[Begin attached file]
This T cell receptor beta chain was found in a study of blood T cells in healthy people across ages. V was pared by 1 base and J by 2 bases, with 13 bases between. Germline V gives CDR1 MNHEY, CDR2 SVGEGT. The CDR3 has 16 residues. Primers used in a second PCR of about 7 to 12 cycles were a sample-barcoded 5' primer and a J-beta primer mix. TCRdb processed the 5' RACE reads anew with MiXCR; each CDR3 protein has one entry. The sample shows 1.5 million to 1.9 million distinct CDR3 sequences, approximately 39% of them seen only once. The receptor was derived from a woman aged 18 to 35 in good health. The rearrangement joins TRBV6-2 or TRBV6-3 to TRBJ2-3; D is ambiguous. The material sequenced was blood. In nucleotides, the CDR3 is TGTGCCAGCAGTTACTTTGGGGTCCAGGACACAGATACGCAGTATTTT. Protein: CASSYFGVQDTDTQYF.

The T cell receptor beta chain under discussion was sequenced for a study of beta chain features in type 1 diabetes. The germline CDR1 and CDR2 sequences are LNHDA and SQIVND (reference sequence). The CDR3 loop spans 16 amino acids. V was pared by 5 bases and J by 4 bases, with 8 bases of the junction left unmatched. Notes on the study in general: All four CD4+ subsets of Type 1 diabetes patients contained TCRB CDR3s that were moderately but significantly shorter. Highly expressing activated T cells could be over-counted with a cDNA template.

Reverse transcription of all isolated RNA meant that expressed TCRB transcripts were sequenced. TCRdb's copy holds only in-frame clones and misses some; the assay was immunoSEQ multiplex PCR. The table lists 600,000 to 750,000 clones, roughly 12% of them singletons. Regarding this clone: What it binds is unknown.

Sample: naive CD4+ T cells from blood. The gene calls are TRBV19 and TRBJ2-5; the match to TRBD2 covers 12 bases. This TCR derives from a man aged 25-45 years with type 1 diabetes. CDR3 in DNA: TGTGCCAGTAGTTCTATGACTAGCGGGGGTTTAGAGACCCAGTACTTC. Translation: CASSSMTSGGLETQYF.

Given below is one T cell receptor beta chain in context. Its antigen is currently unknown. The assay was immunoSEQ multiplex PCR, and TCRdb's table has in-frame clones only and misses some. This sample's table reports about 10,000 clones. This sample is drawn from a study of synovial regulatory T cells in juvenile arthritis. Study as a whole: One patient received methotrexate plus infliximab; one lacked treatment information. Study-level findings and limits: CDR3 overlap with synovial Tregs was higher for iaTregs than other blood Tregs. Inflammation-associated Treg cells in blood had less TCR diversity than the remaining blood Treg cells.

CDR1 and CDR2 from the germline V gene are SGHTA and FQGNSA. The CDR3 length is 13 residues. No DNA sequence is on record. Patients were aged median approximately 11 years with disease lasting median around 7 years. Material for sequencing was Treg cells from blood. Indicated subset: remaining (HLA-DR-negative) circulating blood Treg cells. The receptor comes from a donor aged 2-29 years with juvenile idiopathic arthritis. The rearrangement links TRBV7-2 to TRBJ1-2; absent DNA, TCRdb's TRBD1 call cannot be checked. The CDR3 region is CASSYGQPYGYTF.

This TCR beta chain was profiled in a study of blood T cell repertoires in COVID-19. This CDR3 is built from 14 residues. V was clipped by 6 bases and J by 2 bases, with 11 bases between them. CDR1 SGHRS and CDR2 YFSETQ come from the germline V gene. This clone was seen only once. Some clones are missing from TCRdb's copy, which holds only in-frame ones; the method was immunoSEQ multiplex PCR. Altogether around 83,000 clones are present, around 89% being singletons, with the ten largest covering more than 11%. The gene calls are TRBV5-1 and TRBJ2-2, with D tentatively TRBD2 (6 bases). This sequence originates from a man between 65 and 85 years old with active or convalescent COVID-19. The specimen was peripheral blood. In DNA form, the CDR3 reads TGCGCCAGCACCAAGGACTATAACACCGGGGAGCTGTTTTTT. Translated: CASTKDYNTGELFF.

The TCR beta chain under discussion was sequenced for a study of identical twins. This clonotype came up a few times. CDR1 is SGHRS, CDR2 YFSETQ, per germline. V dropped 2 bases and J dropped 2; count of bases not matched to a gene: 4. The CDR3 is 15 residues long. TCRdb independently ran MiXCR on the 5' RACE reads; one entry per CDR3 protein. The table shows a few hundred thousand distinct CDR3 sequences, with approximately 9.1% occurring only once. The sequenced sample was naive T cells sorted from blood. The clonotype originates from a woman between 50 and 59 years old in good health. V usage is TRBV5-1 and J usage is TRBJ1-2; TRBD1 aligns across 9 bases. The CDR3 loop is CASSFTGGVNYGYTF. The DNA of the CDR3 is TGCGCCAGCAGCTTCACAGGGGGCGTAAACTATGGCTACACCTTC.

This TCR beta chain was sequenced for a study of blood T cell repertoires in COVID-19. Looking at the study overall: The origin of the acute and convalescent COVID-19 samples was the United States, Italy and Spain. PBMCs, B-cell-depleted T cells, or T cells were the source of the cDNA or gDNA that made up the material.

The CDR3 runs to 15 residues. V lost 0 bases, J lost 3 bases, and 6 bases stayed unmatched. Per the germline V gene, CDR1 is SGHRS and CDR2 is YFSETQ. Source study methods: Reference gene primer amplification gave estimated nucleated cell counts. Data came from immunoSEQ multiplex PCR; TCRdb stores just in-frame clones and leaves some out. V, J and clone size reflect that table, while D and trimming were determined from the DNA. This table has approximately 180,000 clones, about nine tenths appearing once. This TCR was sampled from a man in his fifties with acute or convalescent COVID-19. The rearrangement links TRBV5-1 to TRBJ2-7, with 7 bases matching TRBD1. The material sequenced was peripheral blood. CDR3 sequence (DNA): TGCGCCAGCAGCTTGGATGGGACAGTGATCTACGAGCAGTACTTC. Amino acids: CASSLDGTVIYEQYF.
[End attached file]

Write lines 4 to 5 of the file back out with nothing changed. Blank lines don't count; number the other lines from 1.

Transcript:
Sample: naive CD4+ T cells from blood. The gene calls are TRBV19 and TRBJ2-5; the match to TRBD2 covers 12 bases. This TCR derives from a man aged 25-45 years with type 1 diabetes. CDR3 in DNA: TGTGCCAGTAGTTCTATGACTAGCGGGGGTTTAGAGACCCAGTACTTC. Translation: CASSSMTSGGLETQYF.

Given below is one T cell receptor beta chain in context. Its antigen is currently unknown. The assay was immunoSEQ multiplex PCR, and TCRdb's table has in-frame clones only and misses some. This sample's table reports about 10,000 clones. This sample is drawn from a study of synovial regulatory T cells in juvenile arthritis. Study as a whole: One patient received methotrexate plus infliximab; one lacked treatment information. Study-level findings and limits: CDR3 overlap with synovial Tregs was higher for iaTregs than other blood Tregs. Inflammation-associated Treg cells in blood had less TCR diversity than the remaining blood Treg cells.